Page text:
November 13, 2012


Sunday was Remembrance Day for us Canadian folk (I believe it was Veteran's Day for you US-er's, no?) and it was rather poignant that I found myself in conversation with my grandmother who was reminiscing about the 'old days'.  She was relaying the danger she lived through during the war and at one point looked up at me and shook her head solemnly and said - "I have no idea how I'm still alive!" And I believe it.  I cannot comprehend (thank GOD!) things like air raids, bunkers, bomber planes actually bombing my world to smithereens and other niceties that world wars bring with it.  Oma lived for a while not too far from the train line to Auschwitz, and the father of her brother's wife, being a train engineer, was forced by the Germans to transport people there.  Horrible, horrible, horrible, all of it.

My grandfather (Oma's husband who's been gone 20+ years now) had been drafted into the German army, and unwilling to fight for them, surrendered to the Americans as soon as humanly possible.  He lived out the rest of WWII in a Prisoner of War camp somewhere in North America.  So it was a no-brainer for Oma and Opa, when the war was either over or coming to an end (Oma's timelines are getting sort of fuzzy) to take their young baby (my dad) and, along with her parents, emigrate to Canada.  Oma loves...like LOVES...Canada.  She's so grateful for this country, even after 70 years of living here.  It makes me thankful for my homeland, proud to be Canadian and even more than that, her gratitude inspires me to be deeply and profoundly grateful to those who fought for our freedom - for our service men and women.  I love hearing these stories - and I WILL remember.





For the Fallen
By Robert Laurence Binyon


With proud thanksgiving, a mother for her children,

England mourns for her dead across the sea.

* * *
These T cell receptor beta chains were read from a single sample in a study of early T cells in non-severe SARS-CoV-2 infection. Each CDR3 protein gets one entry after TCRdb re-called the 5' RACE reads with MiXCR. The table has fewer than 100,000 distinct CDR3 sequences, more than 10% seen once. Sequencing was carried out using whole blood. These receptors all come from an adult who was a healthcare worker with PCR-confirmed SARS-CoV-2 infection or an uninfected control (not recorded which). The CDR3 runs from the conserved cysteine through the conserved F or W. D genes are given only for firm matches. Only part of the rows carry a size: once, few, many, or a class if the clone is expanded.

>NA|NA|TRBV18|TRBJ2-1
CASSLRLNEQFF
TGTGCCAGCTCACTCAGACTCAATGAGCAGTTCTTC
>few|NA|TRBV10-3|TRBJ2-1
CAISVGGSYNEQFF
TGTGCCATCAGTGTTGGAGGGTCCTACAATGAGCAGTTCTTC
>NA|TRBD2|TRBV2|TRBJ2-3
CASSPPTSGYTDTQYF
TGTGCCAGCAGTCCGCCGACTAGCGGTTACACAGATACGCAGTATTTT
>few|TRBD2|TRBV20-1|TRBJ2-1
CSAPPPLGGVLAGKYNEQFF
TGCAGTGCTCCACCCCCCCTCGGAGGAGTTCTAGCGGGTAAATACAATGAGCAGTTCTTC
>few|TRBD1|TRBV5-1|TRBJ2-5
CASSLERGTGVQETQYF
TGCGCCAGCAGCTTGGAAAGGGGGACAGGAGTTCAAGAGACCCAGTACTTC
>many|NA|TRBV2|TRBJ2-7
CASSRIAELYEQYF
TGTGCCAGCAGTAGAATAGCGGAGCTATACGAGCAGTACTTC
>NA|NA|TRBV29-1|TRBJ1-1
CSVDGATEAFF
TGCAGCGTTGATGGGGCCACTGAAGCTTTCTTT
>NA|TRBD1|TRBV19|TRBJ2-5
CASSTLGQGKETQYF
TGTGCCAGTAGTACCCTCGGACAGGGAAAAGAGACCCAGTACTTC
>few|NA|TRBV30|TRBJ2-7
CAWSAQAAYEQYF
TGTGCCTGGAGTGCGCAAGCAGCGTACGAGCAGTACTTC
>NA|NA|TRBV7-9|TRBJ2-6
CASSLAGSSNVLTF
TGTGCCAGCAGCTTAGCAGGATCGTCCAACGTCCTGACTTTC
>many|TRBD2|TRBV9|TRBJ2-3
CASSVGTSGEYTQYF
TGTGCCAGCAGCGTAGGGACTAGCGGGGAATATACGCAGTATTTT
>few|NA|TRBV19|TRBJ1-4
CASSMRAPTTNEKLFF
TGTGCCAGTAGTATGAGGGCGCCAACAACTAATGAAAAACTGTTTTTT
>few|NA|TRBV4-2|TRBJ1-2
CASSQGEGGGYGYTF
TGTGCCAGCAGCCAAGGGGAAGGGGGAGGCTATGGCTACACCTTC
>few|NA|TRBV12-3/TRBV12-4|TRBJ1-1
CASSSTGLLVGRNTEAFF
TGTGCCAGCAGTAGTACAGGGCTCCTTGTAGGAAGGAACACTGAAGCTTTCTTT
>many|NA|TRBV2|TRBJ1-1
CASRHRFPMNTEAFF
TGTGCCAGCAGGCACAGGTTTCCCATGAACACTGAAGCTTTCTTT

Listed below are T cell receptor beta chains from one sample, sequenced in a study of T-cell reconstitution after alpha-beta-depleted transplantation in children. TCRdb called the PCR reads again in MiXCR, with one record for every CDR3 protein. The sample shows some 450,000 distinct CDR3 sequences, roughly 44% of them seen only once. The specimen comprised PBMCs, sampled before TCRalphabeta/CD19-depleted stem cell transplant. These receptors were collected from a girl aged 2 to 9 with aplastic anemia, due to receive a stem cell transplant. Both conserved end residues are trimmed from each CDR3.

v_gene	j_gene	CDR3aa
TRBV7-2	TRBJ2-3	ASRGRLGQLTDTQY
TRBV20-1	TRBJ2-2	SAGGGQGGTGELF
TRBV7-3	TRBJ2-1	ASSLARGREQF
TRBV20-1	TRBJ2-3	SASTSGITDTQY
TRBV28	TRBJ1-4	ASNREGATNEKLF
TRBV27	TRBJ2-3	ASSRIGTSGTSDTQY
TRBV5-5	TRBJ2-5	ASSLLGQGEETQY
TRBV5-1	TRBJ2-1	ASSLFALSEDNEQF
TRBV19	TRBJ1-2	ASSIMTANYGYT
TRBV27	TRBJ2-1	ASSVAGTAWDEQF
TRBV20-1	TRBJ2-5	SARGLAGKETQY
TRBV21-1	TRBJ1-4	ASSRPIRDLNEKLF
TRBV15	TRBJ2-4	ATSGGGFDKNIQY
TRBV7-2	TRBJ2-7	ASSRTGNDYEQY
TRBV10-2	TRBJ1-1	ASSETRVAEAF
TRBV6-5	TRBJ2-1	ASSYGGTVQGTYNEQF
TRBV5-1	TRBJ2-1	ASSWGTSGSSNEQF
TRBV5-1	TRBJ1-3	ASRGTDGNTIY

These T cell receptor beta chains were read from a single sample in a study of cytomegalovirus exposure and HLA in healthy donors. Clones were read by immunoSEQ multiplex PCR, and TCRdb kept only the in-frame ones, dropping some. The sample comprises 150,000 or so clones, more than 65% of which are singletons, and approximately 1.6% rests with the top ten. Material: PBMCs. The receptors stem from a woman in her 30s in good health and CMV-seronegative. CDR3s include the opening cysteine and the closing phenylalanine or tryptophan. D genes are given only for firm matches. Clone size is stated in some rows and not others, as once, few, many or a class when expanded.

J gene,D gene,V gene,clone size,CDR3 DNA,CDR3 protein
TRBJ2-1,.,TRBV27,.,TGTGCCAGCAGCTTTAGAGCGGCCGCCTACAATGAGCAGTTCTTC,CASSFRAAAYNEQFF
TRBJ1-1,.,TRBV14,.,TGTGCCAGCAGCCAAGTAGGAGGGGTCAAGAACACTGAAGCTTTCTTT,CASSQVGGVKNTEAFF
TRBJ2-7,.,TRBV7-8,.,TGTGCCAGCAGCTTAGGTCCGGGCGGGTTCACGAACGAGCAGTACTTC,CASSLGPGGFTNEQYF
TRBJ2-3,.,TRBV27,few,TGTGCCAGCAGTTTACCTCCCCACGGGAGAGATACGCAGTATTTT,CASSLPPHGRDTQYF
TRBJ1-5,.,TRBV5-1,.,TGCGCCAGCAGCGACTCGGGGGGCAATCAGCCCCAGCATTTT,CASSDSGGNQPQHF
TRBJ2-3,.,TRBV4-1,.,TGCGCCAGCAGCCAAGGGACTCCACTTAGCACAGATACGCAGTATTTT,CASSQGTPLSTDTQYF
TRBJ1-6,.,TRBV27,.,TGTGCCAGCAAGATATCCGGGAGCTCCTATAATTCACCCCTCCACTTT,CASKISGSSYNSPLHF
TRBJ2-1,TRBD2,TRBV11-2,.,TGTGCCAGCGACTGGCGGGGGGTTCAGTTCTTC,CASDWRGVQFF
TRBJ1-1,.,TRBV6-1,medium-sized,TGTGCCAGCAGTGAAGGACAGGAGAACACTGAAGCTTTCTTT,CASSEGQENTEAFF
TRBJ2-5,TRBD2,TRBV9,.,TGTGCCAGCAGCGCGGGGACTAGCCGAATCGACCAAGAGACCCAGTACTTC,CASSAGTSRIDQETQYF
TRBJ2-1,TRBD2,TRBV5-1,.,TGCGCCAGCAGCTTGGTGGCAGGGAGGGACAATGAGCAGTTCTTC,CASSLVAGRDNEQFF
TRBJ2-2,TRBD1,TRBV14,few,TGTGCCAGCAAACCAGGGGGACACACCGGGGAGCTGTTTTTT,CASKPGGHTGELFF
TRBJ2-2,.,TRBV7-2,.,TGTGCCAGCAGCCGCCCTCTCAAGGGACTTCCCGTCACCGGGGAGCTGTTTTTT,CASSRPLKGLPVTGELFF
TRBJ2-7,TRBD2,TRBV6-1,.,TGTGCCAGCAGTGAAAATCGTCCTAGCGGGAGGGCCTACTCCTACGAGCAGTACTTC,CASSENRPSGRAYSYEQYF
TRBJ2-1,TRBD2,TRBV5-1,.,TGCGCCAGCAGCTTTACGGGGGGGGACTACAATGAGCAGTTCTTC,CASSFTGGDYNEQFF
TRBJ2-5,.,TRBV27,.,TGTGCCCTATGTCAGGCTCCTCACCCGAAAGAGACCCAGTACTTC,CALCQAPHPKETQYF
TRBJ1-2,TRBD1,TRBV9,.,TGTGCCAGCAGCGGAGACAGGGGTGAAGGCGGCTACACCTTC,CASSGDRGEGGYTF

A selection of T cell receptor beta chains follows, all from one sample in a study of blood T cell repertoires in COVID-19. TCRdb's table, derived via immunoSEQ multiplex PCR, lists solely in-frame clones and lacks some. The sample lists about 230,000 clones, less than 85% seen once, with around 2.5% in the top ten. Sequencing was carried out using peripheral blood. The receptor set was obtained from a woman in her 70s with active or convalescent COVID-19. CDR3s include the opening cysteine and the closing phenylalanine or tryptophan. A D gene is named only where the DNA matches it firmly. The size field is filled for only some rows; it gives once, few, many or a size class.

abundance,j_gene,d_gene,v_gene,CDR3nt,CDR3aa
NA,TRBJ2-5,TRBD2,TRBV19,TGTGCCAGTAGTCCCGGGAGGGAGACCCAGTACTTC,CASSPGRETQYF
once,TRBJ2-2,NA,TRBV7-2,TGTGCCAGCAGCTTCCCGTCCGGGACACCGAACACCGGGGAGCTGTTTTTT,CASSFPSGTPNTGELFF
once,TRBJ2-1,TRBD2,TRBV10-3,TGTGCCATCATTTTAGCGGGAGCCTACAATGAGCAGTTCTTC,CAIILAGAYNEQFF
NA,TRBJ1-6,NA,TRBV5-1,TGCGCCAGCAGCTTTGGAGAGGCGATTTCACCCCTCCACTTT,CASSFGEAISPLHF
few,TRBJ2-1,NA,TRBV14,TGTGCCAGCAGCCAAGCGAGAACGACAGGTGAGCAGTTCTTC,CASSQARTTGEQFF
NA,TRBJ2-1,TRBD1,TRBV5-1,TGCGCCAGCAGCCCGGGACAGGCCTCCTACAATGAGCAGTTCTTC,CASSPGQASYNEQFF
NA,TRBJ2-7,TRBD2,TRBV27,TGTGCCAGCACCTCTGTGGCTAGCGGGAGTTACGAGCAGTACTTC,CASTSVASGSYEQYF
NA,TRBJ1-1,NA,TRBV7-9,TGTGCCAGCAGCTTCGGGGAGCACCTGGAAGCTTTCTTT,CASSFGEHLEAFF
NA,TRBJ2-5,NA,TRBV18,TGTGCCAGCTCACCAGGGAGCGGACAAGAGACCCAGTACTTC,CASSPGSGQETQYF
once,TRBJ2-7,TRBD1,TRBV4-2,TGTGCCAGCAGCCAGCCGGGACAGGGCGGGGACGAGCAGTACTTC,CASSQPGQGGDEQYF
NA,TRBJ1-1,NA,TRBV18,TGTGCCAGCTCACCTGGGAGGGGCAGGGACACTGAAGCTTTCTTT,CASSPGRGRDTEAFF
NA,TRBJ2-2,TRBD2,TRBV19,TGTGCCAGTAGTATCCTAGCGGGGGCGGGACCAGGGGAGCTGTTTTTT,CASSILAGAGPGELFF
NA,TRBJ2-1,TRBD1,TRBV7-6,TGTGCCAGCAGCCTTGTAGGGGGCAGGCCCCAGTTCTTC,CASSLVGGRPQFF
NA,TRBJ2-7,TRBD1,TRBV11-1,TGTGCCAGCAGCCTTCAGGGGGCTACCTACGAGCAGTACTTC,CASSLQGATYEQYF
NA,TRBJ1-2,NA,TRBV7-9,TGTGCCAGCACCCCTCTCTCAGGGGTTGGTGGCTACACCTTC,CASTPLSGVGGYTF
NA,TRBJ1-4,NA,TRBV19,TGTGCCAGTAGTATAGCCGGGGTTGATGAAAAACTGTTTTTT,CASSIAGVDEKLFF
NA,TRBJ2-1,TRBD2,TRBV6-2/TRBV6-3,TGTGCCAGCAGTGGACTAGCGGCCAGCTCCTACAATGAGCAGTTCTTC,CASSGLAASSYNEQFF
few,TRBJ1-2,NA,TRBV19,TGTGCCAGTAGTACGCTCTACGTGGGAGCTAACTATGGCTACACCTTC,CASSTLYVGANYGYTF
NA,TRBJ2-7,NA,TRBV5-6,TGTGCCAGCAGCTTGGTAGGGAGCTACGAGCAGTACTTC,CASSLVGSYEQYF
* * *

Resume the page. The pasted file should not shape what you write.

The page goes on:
Flesh of her flesh they were, spirit of her spirit,
Fallen in the cause of the free.



Solemn the drums thrill; Death august and royal
Sings sorrow up into immortal spheres,
There is music in the midst of desolation
And a glory that shines upon our tears.



They went with songs to the battle, they were young,
Straight of limb, true of eye, steady and aglow.
They were staunch to the end against odds uncounted;
They fell with their faces to the foe.



They shall grow not old, as we that are left grow old:
Age shall not weary them, nor the years condemn.
At the going down of the sun and in the morning
We will remember them.



They mingle not with their laughing comrades again;
They sit no more at familiar tables of home;
They have no lot in our labour of the day-time;
They sleep beyond England's foam.



But where our desires are and our hopes profound,
Felt as a well-spring that is hidden from sight,
To the innermost heart of their own land they are known
As the stars are known to the Night;



As the stars that shall be bright when we are dust,
Moving in marches upon the heavenly plain;
As the stars that are starry in the time of our darkness,
To the end, to the end, they remain.


3 comments:

  1. Thank you for your post Sarah, and for the poem as well. My family was also touched by the war, my Grandfather nearly died in a mass grave and he lost three brothers. Yet, throughout all the sorrow and pain that so many have suffered there have been many graces. God brought so much good out of the evil, and all those who gave up their lives are a testament to that. Most of them were there out of love for others, and died because of their love and self-sacrifice.

    May their souls rest in peace.
    God bless,
    Frances

    ReplyDelete

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